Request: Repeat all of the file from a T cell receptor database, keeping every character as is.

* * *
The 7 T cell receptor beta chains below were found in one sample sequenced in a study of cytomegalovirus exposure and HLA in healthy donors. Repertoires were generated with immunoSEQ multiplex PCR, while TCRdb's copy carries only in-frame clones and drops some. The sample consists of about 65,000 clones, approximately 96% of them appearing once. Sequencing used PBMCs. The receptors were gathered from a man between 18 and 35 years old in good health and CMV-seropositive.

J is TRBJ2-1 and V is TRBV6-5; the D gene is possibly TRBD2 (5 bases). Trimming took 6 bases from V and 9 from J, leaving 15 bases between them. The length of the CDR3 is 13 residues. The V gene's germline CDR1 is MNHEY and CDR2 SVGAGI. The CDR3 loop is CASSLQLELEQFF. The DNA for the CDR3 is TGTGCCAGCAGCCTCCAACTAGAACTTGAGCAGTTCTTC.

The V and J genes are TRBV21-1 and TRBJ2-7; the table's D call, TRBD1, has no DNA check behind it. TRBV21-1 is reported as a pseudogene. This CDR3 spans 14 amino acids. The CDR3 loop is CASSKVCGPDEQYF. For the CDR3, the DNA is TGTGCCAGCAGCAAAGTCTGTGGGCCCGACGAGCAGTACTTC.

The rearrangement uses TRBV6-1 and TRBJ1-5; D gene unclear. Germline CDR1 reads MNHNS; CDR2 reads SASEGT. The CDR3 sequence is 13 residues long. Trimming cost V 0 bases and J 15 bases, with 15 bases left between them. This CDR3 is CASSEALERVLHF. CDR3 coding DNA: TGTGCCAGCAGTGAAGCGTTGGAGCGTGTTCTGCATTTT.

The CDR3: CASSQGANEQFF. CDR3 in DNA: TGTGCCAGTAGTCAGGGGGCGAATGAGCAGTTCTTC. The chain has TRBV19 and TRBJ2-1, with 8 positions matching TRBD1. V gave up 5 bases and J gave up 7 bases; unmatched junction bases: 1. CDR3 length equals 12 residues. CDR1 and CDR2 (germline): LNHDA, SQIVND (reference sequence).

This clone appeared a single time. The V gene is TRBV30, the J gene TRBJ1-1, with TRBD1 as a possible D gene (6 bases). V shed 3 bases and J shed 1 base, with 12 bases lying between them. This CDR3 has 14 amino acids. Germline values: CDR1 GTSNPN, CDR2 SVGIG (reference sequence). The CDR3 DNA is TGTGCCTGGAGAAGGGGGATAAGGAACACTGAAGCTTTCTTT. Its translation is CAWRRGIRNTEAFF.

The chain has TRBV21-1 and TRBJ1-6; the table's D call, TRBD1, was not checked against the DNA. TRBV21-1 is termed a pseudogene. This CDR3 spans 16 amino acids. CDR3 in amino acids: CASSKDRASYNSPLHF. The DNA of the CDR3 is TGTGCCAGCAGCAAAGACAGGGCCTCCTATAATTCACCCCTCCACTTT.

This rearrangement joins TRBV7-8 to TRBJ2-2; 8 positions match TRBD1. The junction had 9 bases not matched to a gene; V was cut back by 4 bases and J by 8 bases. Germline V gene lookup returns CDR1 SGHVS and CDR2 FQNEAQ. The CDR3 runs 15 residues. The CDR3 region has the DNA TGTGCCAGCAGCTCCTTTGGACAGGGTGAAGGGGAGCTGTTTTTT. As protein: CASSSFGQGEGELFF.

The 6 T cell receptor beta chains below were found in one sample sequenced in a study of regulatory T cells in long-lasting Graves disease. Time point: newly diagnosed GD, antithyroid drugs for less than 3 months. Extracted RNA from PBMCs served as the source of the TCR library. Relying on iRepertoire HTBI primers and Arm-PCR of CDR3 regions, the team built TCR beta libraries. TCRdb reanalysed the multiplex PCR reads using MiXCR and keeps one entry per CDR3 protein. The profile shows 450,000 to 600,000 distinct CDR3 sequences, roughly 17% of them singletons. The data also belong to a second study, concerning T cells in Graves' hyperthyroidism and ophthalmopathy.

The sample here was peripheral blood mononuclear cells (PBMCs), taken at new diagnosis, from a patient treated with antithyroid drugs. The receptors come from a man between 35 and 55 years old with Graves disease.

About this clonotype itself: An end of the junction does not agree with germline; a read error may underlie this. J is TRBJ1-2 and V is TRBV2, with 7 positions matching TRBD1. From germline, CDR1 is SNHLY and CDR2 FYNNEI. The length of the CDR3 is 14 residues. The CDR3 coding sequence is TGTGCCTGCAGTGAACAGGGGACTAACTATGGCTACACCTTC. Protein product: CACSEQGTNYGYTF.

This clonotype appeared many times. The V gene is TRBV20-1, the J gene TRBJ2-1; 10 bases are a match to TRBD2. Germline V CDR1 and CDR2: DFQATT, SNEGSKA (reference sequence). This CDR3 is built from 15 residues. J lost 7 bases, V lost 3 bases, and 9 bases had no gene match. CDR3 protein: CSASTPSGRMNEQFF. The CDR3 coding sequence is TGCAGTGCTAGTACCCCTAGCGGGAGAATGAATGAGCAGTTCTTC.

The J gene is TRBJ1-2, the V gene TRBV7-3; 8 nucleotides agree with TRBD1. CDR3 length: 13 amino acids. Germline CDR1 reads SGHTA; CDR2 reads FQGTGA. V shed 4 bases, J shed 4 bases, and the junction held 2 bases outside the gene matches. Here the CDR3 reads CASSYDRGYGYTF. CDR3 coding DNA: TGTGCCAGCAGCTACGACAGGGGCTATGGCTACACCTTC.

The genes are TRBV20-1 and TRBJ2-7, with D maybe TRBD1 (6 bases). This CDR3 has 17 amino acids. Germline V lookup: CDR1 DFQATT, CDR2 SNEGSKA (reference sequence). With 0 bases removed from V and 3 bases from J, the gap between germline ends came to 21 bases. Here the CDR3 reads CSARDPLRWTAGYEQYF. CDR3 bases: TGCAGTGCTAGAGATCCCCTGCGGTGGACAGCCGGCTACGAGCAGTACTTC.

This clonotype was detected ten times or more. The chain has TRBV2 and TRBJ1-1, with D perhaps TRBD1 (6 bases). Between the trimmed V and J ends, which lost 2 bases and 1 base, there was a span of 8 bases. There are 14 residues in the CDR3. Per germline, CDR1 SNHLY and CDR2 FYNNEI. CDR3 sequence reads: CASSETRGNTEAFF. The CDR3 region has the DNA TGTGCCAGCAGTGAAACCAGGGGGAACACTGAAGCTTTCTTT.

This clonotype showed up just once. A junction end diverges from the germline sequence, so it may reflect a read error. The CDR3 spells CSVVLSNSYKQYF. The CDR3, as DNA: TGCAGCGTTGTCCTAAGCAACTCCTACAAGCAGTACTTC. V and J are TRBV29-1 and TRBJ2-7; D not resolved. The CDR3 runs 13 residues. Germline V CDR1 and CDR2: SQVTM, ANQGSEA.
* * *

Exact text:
The 7 T cell receptor beta chains below were found in one sample sequenced in a study of cytomegalovirus exposure and HLA in healthy donors. Repertoires were generated with immunoSEQ multiplex PCR, while TCRdb's copy carries only in-frame clones and drops some. The sample consists of about 65,000 clones, approximately 96% of them appearing once. Sequencing used PBMCs. The receptors were gathered from a man between 18 and 35 years old in good health and CMV-seropositive.

J is TRBJ2-1 and V is TRBV6-5; the D gene is possibly TRBD2 (5 bases). Trimming took 6 bases from V and 9 from J, leaving 15 bases between them. The length of the CDR3 is 13 residues. The V gene's germline CDR1 is MNHEY and CDR2 SVGAGI. The CDR3 loop is CASSLQLELEQFF. The DNA for the CDR3 is TGTGCCAGCAGCCTCCAACTAGAACTTGAGCAGTTCTTC.

The V and J genes are TRBV21-1 and TRBJ2-7; the table's D call, TRBD1, has no DNA check behind it. TRBV21-1 is reported as a pseudogene. This CDR3 spans 14 amino acids. The CDR3 loop is CASSKVCGPDEQYF. For the CDR3, the DNA is TGTGCCAGCAGCAAAGTCTGTGGGCCCGACGAGCAGTACTTC.

The rearrangement uses TRBV6-1 and TRBJ1-5; D gene unclear. Germline CDR1 reads MNHNS; CDR2 reads SASEGT. The CDR3 sequence is 13 residues long. Trimming cost V 0 bases and J 15 bases, with 15 bases left between them. This CDR3 is CASSEALERVLHF. CDR3 coding DNA: TGTGCCAGCAGTGAAGCGTTGGAGCGTGTTCTGCATTTT.

The CDR3: CASSQGANEQFF. CDR3 in DNA: TGTGCCAGTAGTCAGGGGGCGAATGAGCAGTTCTTC. The chain has TRBV19 and TRBJ2-1, with 8 positions matching TRBD1. V gave up 5 bases and J gave up 7 bases; unmatched junction bases: 1. CDR3 length equals 12 residues. CDR1 and CDR2 (germline): LNHDA, SQIVND (reference sequence).

This clone appeared a single time. The V gene is TRBV30, the J gene TRBJ1-1, with TRBD1 as a possible D gene (6 bases). V shed 3 bases and J shed 1 base, with 12 bases lying between them. This CDR3 has 14 amino acids. Germline values: CDR1 GTSNPN, CDR2 SVGIG (reference sequence). The CDR3 DNA is TGTGCCTGGAGAAGGGGGATAAGGAACACTGAAGCTTTCTTT. Its translation is CAWRRGIRNTEAFF.

The chain has TRBV21-1 and TRBJ1-6; the table's D call, TRBD1, was not checked against the DNA. TRBV21-1 is termed a pseudogene. This CDR3 spans 16 amino acids. CDR3 in amino acids: CASSKDRASYNSPLHF. The DNA of the CDR3 is TGTGCCAGCAGCAAAGACAGGGCCTCCTATAATTCACCCCTCCACTTT.

This rearrangement joins TRBV7-8 to TRBJ2-2; 8 positions match TRBD1. The junction had 9 bases not matched to a gene; V was cut back by 4 bases and J by 8 bases. Germline V gene lookup returns CDR1 SGHVS and CDR2 FQNEAQ. The CDR3 runs 15 residues. The CDR3 region has the DNA TGTGCCAGCAGCTCCTTTGGACAGGGTGAAGGGGAGCTGTTTTTT. As protein: CASSSFGQGEGELFF.

The 6 T cell receptor beta chains below were found in one sample sequenced in a study of regulatory T cells in long-lasting Graves disease. Time point: newly diagnosed GD, antithyroid drugs for less than 3 months. Extracted RNA from PBMCs served as the source of the TCR library. Relying on iRepertoire HTBI primers and Arm-PCR of CDR3 regions, the team built TCR beta libraries. TCRdb reanalysed the multiplex PCR reads using MiXCR and keeps one entry per CDR3 protein. The profile shows 450,000 to 600,000 distinct CDR3 sequences, roughly 17% of them singletons. The data also belong to a second study, concerning T cells in Graves' hyperthyroidism and ophthalmopathy.

The sample here was peripheral blood mononuclear cells (PBMCs), taken at new diagnosis, from a patient treated with antithyroid drugs. The receptors come from a man between 35 and 55 years old with Graves disease.

About this clonotype itself: An end of the junction does not agree with germline; a read error may underlie this. J is TRBJ1-2 and V is TRBV2, with 7 positions matching TRBD1. From germline, CDR1 is SNHLY and CDR2 FYNNEI. The length of the CDR3 is 14 residues. The CDR3 coding sequence is TGTGCCTGCAGTGAACAGGGGACTAACTATGGCTACACCTTC. Protein product: CACSEQGTNYGYTF.

This clonotype appeared many times. The V gene is TRBV20-1, the J gene TRBJ2-1; 10 bases are a match to TRBD2. Germline V CDR1 and CDR2: DFQATT, SNEGSKA (reference sequence). This CDR3 is built from 15 residues. J lost 7 bases, V lost 3 bases, and 9 bases had no gene match. CDR3 protein: CSASTPSGRMNEQFF. The CDR3 coding sequence is TGCAGTGCTAGTACCCCTAGCGGGAGAATGAATGAGCAGTTCTTC.

The J gene is TRBJ1-2, the V gene TRBV7-3; 8 nucleotides agree with TRBD1. CDR3 length: 13 amino acids. Germline CDR1 reads SGHTA; CDR2 reads FQGTGA. V shed 4 bases, J shed 4 bases, and the junction held 2 bases outside the gene matches. Here the CDR3 reads CASSYDRGYGYTF. CDR3 coding DNA: TGTGCCAGCAGCTACGACAGGGGCTATGGCTACACCTTC.

The genes are TRBV20-1 and TRBJ2-7, with D maybe TRBD1 (6 bases). This CDR3 has 17 amino acids. Germline V lookup: CDR1 DFQATT, CDR2 SNEGSKA (reference sequence). With 0 bases removed from V and 3 bases from J, the gap between germline ends came to 21 bases. Here the CDR3 reads CSARDPLRWTAGYEQYF. CDR3 bases: TGCAGTGCTAGAGATCCCCTGCGGTGGACAGCCGGCTACGAGCAGTACTTC.

This clonotype was detected ten times or more. The chain has TRBV2 and TRBJ1-1, with D perhaps TRBD1 (6 bases). Between the trimmed V and J ends, which lost 2 bases and 1 base, there was a span of 8 bases. There are 14 residues in the CDR3. Per germline, CDR1 SNHLY and CDR2 FYNNEI. CDR3 sequence reads: CASSETRGNTEAFF. The CDR3 region has the DNA TGTGCCAGCAGTGAAACCAGGGGGAACACTGAAGCTTTCTTT.

This clonotype showed up just once. A junction end diverges from the germline sequence, so it may reflect a read error. The CDR3 spells CSVVLSNSYKQYF. The CDR3, as DNA: TGCAGCGTTGTCCTAAGCAACTCCTACAAGCAGTACTTC. V and J are TRBV29-1 and TRBJ2-7; D not resolved. The CDR3 runs 13 residues. Germline V CDR1 and CDR2: SQVTM, ANQGSEA.